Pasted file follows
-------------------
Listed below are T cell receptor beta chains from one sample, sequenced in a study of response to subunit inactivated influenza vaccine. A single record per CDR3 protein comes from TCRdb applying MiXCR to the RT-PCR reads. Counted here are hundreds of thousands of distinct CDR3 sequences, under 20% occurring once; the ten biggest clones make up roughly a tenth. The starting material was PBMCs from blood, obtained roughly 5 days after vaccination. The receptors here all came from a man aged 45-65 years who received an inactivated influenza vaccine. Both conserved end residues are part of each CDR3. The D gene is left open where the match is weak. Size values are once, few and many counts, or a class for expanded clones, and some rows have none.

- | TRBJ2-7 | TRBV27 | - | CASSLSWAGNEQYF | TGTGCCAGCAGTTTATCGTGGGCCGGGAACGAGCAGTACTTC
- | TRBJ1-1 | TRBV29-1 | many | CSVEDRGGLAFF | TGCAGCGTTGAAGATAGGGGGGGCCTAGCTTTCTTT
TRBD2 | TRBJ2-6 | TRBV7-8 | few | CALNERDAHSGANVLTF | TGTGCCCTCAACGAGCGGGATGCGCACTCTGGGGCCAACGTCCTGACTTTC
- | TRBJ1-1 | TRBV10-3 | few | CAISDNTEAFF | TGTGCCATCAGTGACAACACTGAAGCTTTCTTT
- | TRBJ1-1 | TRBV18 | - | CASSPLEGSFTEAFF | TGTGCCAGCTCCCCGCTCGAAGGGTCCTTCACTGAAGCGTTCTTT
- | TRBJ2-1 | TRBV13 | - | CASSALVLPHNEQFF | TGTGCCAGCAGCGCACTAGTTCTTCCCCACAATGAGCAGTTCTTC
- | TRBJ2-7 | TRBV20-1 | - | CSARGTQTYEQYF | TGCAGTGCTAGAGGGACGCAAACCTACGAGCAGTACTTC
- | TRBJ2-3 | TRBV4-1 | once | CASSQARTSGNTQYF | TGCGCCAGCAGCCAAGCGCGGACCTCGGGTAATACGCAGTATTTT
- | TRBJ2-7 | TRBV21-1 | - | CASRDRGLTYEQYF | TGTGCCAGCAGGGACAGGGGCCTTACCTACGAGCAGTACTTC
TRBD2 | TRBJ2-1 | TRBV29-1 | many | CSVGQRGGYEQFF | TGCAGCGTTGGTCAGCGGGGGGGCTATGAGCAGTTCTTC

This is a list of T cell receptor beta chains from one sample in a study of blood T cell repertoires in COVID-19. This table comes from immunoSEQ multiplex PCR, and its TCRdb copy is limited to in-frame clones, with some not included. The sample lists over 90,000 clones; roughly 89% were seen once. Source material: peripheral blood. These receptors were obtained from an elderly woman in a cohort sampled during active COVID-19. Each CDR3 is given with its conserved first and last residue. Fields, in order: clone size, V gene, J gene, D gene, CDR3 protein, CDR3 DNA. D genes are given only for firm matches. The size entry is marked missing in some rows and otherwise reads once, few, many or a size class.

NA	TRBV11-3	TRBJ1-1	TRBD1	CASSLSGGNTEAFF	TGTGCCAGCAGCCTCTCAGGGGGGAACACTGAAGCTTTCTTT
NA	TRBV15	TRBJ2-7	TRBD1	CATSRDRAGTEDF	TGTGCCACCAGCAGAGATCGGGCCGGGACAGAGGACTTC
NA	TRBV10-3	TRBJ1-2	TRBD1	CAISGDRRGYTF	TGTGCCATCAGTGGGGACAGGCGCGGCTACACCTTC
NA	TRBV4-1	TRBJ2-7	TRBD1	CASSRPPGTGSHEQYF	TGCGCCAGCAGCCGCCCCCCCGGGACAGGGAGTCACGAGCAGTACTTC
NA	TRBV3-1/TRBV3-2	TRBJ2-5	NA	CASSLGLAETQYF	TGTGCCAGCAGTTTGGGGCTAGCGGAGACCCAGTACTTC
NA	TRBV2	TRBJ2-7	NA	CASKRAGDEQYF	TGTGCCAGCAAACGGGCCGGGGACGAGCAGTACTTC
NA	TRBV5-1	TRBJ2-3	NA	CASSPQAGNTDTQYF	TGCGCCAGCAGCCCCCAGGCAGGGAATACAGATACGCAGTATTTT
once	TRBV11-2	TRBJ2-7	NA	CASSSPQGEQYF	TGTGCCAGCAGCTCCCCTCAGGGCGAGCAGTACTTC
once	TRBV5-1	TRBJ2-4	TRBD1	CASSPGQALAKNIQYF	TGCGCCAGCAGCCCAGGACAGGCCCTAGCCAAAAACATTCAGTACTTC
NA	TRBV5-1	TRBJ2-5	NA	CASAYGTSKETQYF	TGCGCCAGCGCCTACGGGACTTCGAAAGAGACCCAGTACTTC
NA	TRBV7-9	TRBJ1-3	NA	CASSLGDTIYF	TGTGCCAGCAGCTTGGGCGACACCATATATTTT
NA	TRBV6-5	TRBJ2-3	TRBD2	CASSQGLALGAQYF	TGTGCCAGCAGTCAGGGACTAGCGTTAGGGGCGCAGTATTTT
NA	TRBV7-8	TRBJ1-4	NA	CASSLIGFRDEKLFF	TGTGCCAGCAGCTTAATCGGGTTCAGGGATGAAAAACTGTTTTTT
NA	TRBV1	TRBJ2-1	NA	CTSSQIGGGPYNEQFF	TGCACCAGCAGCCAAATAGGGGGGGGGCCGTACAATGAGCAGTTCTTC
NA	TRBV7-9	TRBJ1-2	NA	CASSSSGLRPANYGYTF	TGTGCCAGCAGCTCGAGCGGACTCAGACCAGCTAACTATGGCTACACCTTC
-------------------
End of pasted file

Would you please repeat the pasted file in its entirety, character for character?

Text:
Listed below are T cell receptor beta chains from one sample, sequenced in a study of response to subunit inactivated influenza vaccine. A single record per CDR3 protein comes from TCRdb applying MiXCR to the RT-PCR reads. Counted here are hundreds of thousands of distinct CDR3 sequences, under 20% occurring once; the ten biggest clones make up roughly a tenth. The starting material was PBMCs from blood, obtained roughly 5 days after vaccination. The receptors here all came from a man aged 45-65 years who received an inactivated influenza vaccine. Both conserved end residues are part of each CDR3. The D gene is left open where the match is weak. Size values are once, few and many counts, or a class for expanded clones, and some rows have none.

- | TRBJ2-7 | TRBV27 | - | CASSLSWAGNEQYF | TGTGCCAGCAGTTTATCGTGGGCCGGGAACGAGCAGTACTTC
- | TRBJ1-1 | TRBV29-1 | many | CSVEDRGGLAFF | TGCAGCGTTGAAGATAGGGGGGGCCTAGCTTTCTTT
TRBD2 | TRBJ2-6 | TRBV7-8 | few | CALNERDAHSGANVLTF | TGTGCCCTCAACGAGCGGGATGCGCACTCTGGGGCCAACGTCCTGACTTTC
- | TRBJ1-1 | TRBV10-3 | few | CAISDNTEAFF | TGTGCCATCAGTGACAACACTGAAGCTTTCTTT
- | TRBJ1-1 | TRBV18 | - | CASSPLEGSFTEAFF | TGTGCCAGCTCCCCGCTCGAAGGGTCCTTCACTGAAGCGTTCTTT
- | TRBJ2-1 | TRBV13 | - | CASSALVLPHNEQFF | TGTGCCAGCAGCGCACTAGTTCTTCCCCACAATGAGCAGTTCTTC
- | TRBJ2-7 | TRBV20-1 | - | CSARGTQTYEQYF | TGCAGTGCTAGAGGGACGCAAACCTACGAGCAGTACTTC
- | TRBJ2-3 | TRBV4-1 | once | CASSQARTSGNTQYF | TGCGCCAGCAGCCAAGCGCGGACCTCGGGTAATACGCAGTATTTT
- | TRBJ2-7 | TRBV21-1 | - | CASRDRGLTYEQYF | TGTGCCAGCAGGGACAGGGGCCTTACCTACGAGCAGTACTTC
TRBD2 | TRBJ2-1 | TRBV29-1 | many | CSVGQRGGYEQFF | TGCAGCGTTGGTCAGCGGGGGGGCTATGAGCAGTTCTTC

This is a list of T cell receptor beta chains from one sample in a study of blood T cell repertoires in COVID-19. This table comes from immunoSEQ multiplex PCR, and its TCRdb copy is limited to in-frame clones, with some not included. The sample lists over 90,000 clones; roughly 89% were seen once. Source material: peripheral blood. These receptors were obtained from an elderly woman in a cohort sampled during active COVID-19. Each CDR3 is given with its conserved first and last residue. Fields, in order: clone size, V gene, J gene, D gene, CDR3 protein, CDR3 DNA. D genes are given only for firm matches. The size entry is marked missing in some rows and otherwise reads once, few, many or a size class.

NA	TRBV11-3	TRBJ1-1	TRBD1	CASSLSGGNTEAFF	TGTGCCAGCAGCCTCTCAGGGGGGAACACTGAAGCTTTCTTT
NA	TRBV15	TRBJ2-7	TRBD1	CATSRDRAGTEDF	TGTGCCACCAGCAGAGATCGGGCCGGGACAGAGGACTTC
NA	TRBV10-3	TRBJ1-2	TRBD1	CAISGDRRGYTF	TGTGCCATCAGTGGGGACAGGCGCGGCTACACCTTC
NA	TRBV4-1	TRBJ2-7	TRBD1	CASSRPPGTGSHEQYF	TGCGCCAGCAGCCGCCCCCCCGGGACAGGGAGTCACGAGCAGTACTTC
NA	TRBV3-1/TRBV3-2	TRBJ2-5	NA	CASSLGLAETQYF	TGTGCCAGCAGTTTGGGGCTAGCGGAGACCCAGTACTTC
NA	TRBV2	TRBJ2-7	NA	CASKRAGDEQYF	TGTGCCAGCAAACGGGCCGGGGACGAGCAGTACTTC
NA	TRBV5-1	TRBJ2-3	NA	CASSPQAGNTDTQYF	TGCGCCAGCAGCCCCCAGGCAGGGAATACAGATACGCAGTATTTT
once	TRBV11-2	TRBJ2-7	NA	CASSSPQGEQYF	TGTGCCAGCAGCTCCCCTCAGGGCGAGCAGTACTTC
once	TRBV5-1	TRBJ2-4	TRBD1	CASSPGQALAKNIQYF	TGCGCCAGCAGCCCAGGACAGGCCCTAGCCAAAAACATTCAGTACTTC
NA	TRBV5-1	TRBJ2-5	NA	CASAYGTSKETQYF	TGCGCCAGCGCCTACGGGACTTCGAAAGAGACCCAGTACTTC
NA	TRBV7-9	TRBJ1-3	NA	CASSLGDTIYF	TGTGCCAGCAGCTTGGGCGACACCATATATTTT
NA	TRBV6-5	TRBJ2-3	TRBD2	CASSQGLALGAQYF	TGTGCCAGCAGTCAGGGACTAGCGTTAGGGGCGCAGTATTTT
NA	TRBV7-8	TRBJ1-4	NA	CASSLIGFRDEKLFF	TGTGCCAGCAGCTTAATCGGGTTCAGGGATGAAAAACTGTTTTTT
NA	TRBV1	TRBJ2-1	NA	CTSSQIGGGPYNEQFF	TGCACCAGCAGCCAAATAGGGGGGGGGCCGTACAATGAGCAGTTCTTC
NA	TRBV7-9	TRBJ1-2	NA	CASSSSGLRPANYGYTF	TGTGCCAGCAGCTCGAGCGGACTCAGACCAGCTAACTATGGCTACACCTTC